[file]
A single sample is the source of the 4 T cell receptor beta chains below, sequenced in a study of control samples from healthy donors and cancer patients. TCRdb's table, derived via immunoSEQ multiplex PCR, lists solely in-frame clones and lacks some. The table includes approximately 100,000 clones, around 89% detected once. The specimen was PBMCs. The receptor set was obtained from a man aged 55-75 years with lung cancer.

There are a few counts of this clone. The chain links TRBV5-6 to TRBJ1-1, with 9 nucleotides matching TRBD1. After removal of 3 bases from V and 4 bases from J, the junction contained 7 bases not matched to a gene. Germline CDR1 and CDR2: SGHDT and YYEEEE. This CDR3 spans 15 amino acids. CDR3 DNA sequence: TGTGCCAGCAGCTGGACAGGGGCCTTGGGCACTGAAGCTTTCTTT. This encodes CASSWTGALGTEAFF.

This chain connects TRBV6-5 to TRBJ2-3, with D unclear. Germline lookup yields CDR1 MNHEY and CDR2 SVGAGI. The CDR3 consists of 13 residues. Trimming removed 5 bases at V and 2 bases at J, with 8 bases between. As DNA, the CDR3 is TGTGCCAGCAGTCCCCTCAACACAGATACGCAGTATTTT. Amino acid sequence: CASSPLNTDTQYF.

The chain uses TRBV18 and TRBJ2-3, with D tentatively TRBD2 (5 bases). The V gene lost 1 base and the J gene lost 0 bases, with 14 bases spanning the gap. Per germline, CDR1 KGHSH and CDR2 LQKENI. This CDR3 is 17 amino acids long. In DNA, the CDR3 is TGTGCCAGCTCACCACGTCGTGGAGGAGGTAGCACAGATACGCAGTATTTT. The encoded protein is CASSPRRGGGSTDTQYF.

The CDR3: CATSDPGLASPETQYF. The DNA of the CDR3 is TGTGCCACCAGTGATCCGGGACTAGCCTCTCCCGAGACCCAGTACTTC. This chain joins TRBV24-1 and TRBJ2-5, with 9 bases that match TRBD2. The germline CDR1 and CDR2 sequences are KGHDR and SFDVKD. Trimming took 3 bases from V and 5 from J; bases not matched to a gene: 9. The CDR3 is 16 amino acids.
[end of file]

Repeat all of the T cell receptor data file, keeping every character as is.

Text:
A single sample is the source of the 4 T cell receptor beta chains below, sequenced in a study of control samples from healthy donors and cancer patients. TCRdb's table, derived via immunoSEQ multiplex PCR, lists solely in-frame clones and lacks some. The table includes approximately 100,000 clones, around 89% detected once. The specimen was PBMCs. The receptor set was obtained from a man aged 55-75 years with lung cancer.

There are a few counts of this clone. The chain links TRBV5-6 to TRBJ1-1, with 9 nucleotides matching TRBD1. After removal of 3 bases from V and 4 bases from J, the junction contained 7 bases not matched to a gene. Germline CDR1 and CDR2: SGHDT and YYEEEE. This CDR3 spans 15 amino acids. CDR3 DNA sequence: TGTGCCAGCAGCTGGACAGGGGCCTTGGGCACTGAAGCTTTCTTT. This encodes CASSWTGALGTEAFF.

This chain connects TRBV6-5 to TRBJ2-3, with D unclear. Germline lookup yields CDR1 MNHEY and CDR2 SVGAGI. The CDR3 consists of 13 residues. Trimming removed 5 bases at V and 2 bases at J, with 8 bases between. As DNA, the CDR3 is TGTGCCAGCAGTCCCCTCAACACAGATACGCAGTATTTT. Amino acid sequence: CASSPLNTDTQYF.

The chain uses TRBV18 and TRBJ2-3, with D tentatively TRBD2 (5 bases). The V gene lost 1 base and the J gene lost 0 bases, with 14 bases spanning the gap. Per germline, CDR1 KGHSH and CDR2 LQKENI. This CDR3 is 17 amino acids long. In DNA, the CDR3 is TGTGCCAGCTCACCACGTCGTGGAGGAGGTAGCACAGATACGCAGTATTTT. The encoded protein is CASSPRRGGGSTDTQYF.

The CDR3: CATSDPGLASPETQYF. The DNA of the CDR3 is TGTGCCACCAGTGATCCGGGACTAGCCTCTCCCGAGACCCAGTACTTC. This chain joins TRBV24-1 and TRBJ2-5, with 9 bases that match TRBD2. The germline CDR1 and CDR2 sequences are KGHDR and SFDVKD. Trimming took 3 bases from V and 5 from J; bases not matched to a gene: 9. The CDR3 is 16 amino acids.